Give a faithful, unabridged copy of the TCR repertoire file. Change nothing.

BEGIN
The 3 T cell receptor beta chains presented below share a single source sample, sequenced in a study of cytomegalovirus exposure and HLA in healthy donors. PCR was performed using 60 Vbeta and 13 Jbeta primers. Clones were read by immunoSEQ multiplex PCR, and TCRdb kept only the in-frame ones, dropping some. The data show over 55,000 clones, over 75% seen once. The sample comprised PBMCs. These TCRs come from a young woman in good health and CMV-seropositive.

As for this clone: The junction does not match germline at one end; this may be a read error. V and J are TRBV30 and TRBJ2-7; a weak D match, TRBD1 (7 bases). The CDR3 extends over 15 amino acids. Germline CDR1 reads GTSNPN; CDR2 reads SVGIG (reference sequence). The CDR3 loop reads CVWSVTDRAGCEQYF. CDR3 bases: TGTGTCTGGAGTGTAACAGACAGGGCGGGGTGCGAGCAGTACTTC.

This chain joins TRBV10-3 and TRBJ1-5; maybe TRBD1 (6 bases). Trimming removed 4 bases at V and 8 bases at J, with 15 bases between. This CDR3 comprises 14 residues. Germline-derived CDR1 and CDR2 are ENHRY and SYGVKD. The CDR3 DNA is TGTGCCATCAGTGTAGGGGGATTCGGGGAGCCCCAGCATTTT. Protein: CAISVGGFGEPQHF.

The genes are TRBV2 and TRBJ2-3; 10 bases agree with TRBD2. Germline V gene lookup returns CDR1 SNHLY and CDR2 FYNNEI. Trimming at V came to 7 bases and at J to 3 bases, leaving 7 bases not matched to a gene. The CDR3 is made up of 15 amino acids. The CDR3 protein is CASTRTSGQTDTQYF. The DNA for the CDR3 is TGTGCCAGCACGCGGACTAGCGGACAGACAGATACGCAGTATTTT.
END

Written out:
The 3 T cell receptor beta chains presented below share a single source sample, sequenced in a study of cytomegalovirus exposure and HLA in healthy donors. PCR was performed using 60 Vbeta and 13 Jbeta primers. Clones were read by immunoSEQ multiplex PCR, and TCRdb kept only the in-frame ones, dropping some. The data show over 55,000 clones, over 75% seen once. The sample comprised PBMCs. These TCRs come from a young woman in good health and CMV-seropositive.

As for this clone: The junction does not match germline at one end; this may be a read error. V and J are TRBV30 and TRBJ2-7; a weak D match, TRBD1 (7 bases). The CDR3 extends over 15 amino acids. Germline CDR1 reads GTSNPN; CDR2 reads SVGIG (reference sequence). The CDR3 loop reads CVWSVTDRAGCEQYF. CDR3 bases: TGTGTCTGGAGTGTAACAGACAGGGCGGGGTGCGAGCAGTACTTC.

This chain joins TRBV10-3 and TRBJ1-5; maybe TRBD1 (6 bases). Trimming removed 4 bases at V and 8 bases at J, with 15 bases between. This CDR3 comprises 14 residues. Germline-derived CDR1 and CDR2 are ENHRY and SYGVKD. The CDR3 DNA is TGTGCCATCAGTGTAGGGGGATTCGGGGAGCCCCAGCATTTT. Protein: CAISVGGFGEPQHF.

The genes are TRBV2 and TRBJ2-3; 10 bases agree with TRBD2. Germline V gene lookup returns CDR1 SNHLY and CDR2 FYNNEI. Trimming at V came to 7 bases and at J to 3 bases, leaving 7 bases not matched to a gene. The CDR3 is made up of 15 amino acids. The CDR3 protein is CASTRTSGQTDTQYF. The DNA for the CDR3 is TGTGCCAGCACGCGGACTAGCGGACAGACAGATACGCAGTATTTT.